David Toop has been developing a practice that crosses boundaries of sound, listening, music and materials since 1970, encompassing improvised music performance, writing, electronic sound, field recording, exhibition curating, sound art installations and opera. It includes eight acclaimed books, including Rap Attack (1984), Ocean of Sound (1995), Sinister Resonance (2010), Into the Maelstrom (2016), Flutter Echo and Inflamed Invisible (2019). His solo records include New and Rediscovered Musical Instruments on Brian Eno's Obscure label (1975), Sound Body on David Sylvian's Samadhisound label (2006), Entities Inertias Faint Beings (2016) and Apparition Paintings (2020). His 1978 Amazonas recordings of Yanomami shamanism and ritual were released on Sub Rosa as Lost Shadows (2016). In recent years he has collaborated with Rie Nakajima, Akio Suzuki, Tania Caroline Chen, John Butcher, Ken Ikeda, Elaine Mitchener, Sharon Gal, Camille Norment, Sidsel Endresen, Thurston Moore and Ryuichi Sakamoto. He is currently Professor of Audio Culture and Improvisation at London College of Communication. Here is his description of his new album.
Watching a film or reading a book I would take note of a line – You could touch him but he wasn't there, or When I first came here I thought I'd never get used to the trains; now, when it's quiet I get nervous, or She fell asleep somewhere outside the world, or For believing you were a strange beautiful unearthly creature from a faraway planet – and speculate on the sound mood they engendered within me and the music that might come of that.
Maybe these titles, torn as they are from cinema screens and the pages of literature and philosophy, give a feeling of romantic or sexual love or some dark pool of nostalgia but that's not it, or it could be if you want it for yourself but not for me, not now; for me it's about the teeming proliferation of complex events in the world, their vivid, hyperreal intensity as this human life steps closer to its end and their sense of fading, like a mist that thins out to leave not a clear bright day but almost nothing of substance as all that beauty is crushed, burned, dug up, wiped out, to be replaced by banality, so it's about a language of love and desire in which we speak openly to all the unknowns, the speculative, the ancestral, the forgotten, the different, the extinct, the unimaginably distant and vast, the incomprehensibly small and intimately close, the fast or the slow, as if as we spoke we were becalmed in a wooden galleon off the coast of Java, sleeping microscopically in soil of a thousand years hence, hearing the voice of a dead person from the rim of a vibrating cup, gliding backwards and weightless through the alleyways of a city unrecognisable yet heartbreaking in its poverty, speaking in conference with winged and amphibious beings, crouching in a cavern whose opening only reveals the spectre of many wonders now apprehended as memories of the skin, heard through cheekbones, nostrils, the crepitation as a neck turns, pains of the knee and thumb and some not yet fully understood sensation within the throat which suggests a way of comprehending that which is being lost of this magical place. All I desire is what already exists or once existed, now falling asleep outside the world.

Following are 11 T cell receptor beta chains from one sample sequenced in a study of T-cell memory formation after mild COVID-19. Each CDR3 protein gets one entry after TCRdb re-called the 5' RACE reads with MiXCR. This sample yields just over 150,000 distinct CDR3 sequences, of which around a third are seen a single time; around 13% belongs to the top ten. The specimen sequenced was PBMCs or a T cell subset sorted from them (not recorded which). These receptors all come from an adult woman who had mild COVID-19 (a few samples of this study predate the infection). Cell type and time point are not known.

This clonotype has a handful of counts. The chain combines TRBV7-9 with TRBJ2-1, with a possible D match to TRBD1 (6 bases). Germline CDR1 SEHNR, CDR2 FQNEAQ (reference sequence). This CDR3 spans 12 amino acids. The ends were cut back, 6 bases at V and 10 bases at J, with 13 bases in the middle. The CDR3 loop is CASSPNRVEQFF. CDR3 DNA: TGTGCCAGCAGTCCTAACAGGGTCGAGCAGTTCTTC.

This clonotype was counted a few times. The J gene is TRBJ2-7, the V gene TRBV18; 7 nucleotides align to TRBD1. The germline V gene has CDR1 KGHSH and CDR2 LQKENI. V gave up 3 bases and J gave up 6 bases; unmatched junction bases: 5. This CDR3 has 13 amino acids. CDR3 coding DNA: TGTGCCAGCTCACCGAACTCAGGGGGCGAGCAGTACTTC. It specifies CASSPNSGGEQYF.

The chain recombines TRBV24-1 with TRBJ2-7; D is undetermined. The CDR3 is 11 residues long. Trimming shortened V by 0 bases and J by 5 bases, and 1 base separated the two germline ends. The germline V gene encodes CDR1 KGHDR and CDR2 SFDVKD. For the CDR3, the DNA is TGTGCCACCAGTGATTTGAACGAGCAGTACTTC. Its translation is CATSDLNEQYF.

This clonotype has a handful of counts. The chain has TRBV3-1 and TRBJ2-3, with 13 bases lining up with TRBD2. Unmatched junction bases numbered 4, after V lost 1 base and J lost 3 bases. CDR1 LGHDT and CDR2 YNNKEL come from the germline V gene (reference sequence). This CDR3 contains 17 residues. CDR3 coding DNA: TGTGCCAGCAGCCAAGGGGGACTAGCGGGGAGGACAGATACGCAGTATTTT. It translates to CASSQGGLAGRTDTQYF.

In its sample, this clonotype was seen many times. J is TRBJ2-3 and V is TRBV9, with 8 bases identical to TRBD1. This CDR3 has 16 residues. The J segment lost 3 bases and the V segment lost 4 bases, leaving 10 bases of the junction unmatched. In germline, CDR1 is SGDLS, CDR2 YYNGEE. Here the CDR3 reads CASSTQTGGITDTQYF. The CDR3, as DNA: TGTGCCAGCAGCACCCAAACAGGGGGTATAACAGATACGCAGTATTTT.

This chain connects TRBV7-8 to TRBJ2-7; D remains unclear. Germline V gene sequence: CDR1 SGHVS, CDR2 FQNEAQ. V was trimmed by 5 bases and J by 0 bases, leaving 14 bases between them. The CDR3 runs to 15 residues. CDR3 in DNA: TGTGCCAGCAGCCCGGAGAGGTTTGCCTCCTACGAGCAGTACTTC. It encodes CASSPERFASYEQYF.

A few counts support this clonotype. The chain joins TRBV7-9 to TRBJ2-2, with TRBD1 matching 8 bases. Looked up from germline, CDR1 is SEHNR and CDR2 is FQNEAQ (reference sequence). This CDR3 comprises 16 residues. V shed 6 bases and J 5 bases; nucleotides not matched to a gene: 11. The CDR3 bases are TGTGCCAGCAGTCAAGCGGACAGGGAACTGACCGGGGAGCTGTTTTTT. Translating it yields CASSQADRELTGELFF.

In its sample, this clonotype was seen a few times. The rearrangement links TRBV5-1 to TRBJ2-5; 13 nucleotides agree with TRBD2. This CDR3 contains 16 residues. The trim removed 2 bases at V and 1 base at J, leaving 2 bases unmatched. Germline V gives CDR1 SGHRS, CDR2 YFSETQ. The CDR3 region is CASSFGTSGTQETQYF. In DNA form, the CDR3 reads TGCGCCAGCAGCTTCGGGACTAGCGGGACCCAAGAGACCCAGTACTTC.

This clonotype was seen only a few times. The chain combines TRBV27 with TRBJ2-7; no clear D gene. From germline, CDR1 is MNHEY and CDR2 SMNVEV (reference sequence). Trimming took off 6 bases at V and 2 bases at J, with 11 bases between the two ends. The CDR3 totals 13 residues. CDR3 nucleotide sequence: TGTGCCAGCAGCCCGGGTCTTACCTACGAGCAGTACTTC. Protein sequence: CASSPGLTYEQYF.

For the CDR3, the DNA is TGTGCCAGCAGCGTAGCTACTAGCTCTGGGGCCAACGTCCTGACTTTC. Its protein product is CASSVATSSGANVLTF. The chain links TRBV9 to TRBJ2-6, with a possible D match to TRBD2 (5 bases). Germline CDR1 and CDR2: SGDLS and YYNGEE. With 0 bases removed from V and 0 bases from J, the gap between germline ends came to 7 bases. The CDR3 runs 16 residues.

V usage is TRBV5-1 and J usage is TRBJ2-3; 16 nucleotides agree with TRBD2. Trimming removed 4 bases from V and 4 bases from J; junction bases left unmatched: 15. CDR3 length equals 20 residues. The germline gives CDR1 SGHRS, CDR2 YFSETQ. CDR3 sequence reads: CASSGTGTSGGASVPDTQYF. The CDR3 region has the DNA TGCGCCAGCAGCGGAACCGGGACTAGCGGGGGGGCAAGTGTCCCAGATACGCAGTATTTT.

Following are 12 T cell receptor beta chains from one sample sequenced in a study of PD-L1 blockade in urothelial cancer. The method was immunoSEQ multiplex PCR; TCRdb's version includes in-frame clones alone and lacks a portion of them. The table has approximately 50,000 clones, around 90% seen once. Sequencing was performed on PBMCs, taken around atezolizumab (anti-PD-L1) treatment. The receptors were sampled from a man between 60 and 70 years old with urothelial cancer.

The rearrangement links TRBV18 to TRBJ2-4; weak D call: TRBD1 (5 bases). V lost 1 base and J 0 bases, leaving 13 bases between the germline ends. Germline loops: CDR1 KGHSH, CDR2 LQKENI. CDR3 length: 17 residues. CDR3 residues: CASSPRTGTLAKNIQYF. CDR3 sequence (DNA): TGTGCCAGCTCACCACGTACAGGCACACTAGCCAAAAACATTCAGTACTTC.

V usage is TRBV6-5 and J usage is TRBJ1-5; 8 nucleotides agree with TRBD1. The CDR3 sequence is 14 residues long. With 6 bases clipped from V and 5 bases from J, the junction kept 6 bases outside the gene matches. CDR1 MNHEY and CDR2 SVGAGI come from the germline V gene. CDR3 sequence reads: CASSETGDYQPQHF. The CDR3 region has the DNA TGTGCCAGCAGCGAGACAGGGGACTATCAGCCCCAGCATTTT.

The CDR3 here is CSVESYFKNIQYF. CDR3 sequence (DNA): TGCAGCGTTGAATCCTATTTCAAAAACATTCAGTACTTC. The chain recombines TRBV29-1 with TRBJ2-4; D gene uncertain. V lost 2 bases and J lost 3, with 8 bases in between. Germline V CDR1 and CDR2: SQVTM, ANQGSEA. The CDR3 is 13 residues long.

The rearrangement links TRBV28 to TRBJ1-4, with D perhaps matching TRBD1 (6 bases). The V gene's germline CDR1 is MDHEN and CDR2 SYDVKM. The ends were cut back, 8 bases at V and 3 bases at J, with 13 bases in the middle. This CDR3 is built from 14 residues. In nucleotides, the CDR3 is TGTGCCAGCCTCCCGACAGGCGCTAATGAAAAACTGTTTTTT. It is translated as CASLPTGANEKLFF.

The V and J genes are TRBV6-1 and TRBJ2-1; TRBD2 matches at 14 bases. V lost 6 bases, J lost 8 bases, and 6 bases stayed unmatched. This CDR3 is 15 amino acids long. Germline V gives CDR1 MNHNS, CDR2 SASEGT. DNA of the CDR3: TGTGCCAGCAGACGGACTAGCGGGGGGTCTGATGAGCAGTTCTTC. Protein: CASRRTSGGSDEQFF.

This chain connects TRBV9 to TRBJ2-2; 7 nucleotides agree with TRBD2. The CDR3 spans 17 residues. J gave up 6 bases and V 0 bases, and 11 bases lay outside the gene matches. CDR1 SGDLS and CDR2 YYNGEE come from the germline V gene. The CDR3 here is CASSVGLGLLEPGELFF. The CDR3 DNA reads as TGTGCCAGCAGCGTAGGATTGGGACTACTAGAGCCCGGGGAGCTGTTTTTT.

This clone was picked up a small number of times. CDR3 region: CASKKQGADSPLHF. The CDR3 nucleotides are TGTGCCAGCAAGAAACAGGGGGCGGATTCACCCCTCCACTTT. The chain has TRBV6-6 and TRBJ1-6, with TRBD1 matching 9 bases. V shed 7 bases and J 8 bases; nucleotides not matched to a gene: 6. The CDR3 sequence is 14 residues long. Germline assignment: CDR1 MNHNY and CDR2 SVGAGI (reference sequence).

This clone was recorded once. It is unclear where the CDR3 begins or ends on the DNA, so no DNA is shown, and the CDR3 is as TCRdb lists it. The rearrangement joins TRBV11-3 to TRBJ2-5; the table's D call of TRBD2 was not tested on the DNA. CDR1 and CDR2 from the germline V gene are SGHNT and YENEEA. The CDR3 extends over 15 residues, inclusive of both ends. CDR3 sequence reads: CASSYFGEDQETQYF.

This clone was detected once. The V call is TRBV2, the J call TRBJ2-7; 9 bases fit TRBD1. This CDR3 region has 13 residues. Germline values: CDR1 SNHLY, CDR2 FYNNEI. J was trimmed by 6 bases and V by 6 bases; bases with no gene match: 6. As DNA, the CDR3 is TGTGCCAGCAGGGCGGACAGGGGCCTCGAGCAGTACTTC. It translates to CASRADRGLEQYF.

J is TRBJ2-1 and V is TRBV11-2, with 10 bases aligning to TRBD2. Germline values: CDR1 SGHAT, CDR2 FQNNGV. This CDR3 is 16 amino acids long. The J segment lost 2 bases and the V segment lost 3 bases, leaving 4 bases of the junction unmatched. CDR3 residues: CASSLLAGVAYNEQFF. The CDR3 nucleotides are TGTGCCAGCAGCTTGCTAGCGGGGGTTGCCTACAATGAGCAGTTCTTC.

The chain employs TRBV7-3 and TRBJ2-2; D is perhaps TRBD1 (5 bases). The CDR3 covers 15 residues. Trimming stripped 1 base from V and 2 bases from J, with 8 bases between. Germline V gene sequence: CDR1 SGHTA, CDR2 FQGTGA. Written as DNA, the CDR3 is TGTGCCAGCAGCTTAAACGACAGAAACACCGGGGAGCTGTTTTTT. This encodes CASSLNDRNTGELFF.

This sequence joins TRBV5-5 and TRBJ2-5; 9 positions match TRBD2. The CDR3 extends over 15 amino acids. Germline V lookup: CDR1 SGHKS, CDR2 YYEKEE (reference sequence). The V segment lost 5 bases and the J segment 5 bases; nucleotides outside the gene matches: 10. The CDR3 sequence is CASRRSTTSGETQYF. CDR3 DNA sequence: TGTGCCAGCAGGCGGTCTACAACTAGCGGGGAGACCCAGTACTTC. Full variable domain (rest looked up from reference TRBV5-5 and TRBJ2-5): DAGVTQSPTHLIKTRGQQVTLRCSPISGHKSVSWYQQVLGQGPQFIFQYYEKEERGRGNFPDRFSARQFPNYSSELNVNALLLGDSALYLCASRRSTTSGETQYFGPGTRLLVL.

Don't ask me about genre or consistency. Who cares? The world is drowning; in flames; infected. Each story is an animal, a plant, something you drink, a surface you touch, a faint line, some memory emanating from a cardboard box, all intimately connected. "'Things' in themselves are only events that for a while are monotonous", wrote Carlo Rovelli in The Order of Time. Maybe sounds are melting "things", tired of the monotonous real.
Or can we talk about sounds drying in the air, leaving a faint residue? Apparition painting is the term used to describe a certain type of ancient Chinese painting of the twelfth and thirteenth centuries. In these works, often associated with Chan (Zen) teachings, the ink used to depict the subject was exceptionally pale, the background lacking in any detail. As Yukio Lippit has written: "This combination results in remarkably self-dissembling images that somehow compromise their own visibility. Apparition painting appears to capture its subjects in mid-fade, as if managing to preserve only a dimly translucent afterimage of a bygone entity."
Here, meanwhile, is a video, directed by Marie Roux, of one of David's tracks.
Apparition Paintings is a record of twelve new tracks, produced, performed and recorded by David Toop, with collaborative contributions from Elaine Mitchener, Keiko Yamamoto, Yifeat Ziv, Rie Nakajima and Áine O’Dwyer. It's released by ROOM40 on September 11 2020. You can pre-order it here.